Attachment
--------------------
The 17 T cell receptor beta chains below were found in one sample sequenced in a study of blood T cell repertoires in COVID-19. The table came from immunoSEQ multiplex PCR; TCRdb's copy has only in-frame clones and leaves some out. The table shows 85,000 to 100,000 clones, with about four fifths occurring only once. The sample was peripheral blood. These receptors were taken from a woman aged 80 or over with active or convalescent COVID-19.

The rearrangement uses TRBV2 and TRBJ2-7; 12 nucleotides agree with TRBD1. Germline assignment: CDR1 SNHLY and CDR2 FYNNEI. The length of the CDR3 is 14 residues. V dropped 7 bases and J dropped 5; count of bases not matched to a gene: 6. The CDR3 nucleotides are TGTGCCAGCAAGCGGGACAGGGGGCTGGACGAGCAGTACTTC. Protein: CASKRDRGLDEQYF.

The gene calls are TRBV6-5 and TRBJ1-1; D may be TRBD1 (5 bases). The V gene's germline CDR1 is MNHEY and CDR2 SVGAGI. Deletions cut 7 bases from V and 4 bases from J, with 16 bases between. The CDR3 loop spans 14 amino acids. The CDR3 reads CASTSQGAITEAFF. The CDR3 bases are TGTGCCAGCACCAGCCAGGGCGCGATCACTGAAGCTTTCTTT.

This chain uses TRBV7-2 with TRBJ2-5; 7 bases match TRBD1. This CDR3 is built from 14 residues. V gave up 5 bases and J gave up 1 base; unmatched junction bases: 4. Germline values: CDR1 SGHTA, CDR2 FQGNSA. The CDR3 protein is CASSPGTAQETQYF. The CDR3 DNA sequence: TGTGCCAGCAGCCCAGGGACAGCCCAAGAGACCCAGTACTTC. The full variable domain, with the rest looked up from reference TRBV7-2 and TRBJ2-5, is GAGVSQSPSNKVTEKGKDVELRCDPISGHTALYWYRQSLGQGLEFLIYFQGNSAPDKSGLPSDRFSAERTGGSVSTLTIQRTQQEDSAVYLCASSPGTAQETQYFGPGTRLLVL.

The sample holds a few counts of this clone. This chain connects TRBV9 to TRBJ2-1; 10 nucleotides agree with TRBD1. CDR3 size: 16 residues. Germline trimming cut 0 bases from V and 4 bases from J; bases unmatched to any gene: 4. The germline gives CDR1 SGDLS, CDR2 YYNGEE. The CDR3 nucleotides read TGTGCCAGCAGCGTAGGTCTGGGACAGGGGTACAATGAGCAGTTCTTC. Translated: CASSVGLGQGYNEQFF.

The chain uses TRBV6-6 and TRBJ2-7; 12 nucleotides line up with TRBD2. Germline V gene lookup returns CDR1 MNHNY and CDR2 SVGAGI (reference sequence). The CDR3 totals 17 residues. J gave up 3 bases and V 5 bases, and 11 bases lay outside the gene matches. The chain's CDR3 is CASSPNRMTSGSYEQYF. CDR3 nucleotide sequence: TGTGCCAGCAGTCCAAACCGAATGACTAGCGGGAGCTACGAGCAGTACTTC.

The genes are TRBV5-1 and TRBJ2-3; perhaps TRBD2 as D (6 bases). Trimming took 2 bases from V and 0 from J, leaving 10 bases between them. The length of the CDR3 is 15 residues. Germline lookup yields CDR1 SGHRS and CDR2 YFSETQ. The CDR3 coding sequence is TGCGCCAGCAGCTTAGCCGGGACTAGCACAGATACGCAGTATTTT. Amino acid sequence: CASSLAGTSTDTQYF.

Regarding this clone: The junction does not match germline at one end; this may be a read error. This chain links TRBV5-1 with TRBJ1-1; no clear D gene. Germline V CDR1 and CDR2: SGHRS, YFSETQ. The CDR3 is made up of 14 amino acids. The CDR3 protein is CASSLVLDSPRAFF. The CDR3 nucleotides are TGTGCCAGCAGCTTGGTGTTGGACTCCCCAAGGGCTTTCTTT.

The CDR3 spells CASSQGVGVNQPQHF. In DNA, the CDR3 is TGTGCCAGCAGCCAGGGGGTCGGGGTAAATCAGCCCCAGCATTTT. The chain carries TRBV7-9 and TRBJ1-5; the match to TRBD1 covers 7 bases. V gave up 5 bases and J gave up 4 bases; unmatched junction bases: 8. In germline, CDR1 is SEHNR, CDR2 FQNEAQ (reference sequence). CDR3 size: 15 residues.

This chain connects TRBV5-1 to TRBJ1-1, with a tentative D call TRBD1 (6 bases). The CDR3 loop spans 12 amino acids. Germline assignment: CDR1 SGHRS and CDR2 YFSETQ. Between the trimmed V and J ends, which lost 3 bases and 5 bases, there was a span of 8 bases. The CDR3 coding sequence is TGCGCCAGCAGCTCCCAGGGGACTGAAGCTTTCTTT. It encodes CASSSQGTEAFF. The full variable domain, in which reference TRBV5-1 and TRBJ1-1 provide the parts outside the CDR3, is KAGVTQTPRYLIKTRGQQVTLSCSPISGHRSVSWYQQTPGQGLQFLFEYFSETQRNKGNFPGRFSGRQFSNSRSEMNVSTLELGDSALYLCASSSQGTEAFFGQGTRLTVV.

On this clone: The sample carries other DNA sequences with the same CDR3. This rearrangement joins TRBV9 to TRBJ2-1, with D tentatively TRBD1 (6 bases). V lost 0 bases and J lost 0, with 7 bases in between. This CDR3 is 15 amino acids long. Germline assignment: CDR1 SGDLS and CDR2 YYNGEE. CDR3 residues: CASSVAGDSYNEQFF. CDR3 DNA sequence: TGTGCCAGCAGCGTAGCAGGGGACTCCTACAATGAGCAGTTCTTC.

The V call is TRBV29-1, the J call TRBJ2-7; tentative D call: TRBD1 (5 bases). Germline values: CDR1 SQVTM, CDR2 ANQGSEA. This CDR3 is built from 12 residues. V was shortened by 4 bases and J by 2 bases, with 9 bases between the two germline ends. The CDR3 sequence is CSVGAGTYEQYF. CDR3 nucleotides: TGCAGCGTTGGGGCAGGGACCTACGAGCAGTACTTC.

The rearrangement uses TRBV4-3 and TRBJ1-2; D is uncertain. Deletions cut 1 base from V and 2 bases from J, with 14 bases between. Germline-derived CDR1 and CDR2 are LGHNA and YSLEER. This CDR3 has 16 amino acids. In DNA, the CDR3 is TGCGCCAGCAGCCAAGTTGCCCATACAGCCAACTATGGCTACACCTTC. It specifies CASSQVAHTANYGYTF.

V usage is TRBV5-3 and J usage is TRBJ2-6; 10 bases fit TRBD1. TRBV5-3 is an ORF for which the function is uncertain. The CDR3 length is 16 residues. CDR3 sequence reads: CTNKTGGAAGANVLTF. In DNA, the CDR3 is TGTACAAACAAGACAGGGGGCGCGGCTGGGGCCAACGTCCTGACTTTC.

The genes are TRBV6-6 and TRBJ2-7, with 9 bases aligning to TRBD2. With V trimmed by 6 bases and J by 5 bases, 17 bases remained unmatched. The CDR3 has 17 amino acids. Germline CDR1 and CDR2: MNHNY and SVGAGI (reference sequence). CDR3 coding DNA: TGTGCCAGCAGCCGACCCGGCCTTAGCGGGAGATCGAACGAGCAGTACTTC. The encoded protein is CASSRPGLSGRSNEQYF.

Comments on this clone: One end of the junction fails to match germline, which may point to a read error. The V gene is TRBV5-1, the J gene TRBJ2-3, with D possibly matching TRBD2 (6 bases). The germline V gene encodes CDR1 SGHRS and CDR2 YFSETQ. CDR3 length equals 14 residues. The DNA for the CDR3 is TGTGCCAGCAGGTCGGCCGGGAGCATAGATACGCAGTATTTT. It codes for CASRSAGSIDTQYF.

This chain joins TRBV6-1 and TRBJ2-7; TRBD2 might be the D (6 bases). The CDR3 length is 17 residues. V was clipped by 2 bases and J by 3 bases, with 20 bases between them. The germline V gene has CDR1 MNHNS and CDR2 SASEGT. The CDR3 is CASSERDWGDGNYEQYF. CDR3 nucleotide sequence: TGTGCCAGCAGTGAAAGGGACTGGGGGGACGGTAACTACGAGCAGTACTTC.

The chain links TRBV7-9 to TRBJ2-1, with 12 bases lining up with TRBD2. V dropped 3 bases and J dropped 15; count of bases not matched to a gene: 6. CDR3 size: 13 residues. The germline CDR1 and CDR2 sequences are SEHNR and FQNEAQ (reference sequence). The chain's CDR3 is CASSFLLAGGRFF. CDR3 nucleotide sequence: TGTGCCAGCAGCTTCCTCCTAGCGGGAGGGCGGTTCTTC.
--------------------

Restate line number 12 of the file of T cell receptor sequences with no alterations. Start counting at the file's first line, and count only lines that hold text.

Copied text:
The V call is TRBV29-1, the J call TRBJ2-7; tentative D call: TRBD1 (5 bases). Germline values: CDR1 SQVTM, CDR2 ANQGSEA. This CDR3 is built from 12 residues. V was shortened by 4 bases and J by 2 bases, with 9 bases between the two germline ends. The CDR3 sequence is CSVGAGTYEQYF. CDR3 nucleotides: TGCAGCGTTGGGGCAGGGACCTACGAGCAGTACTTC.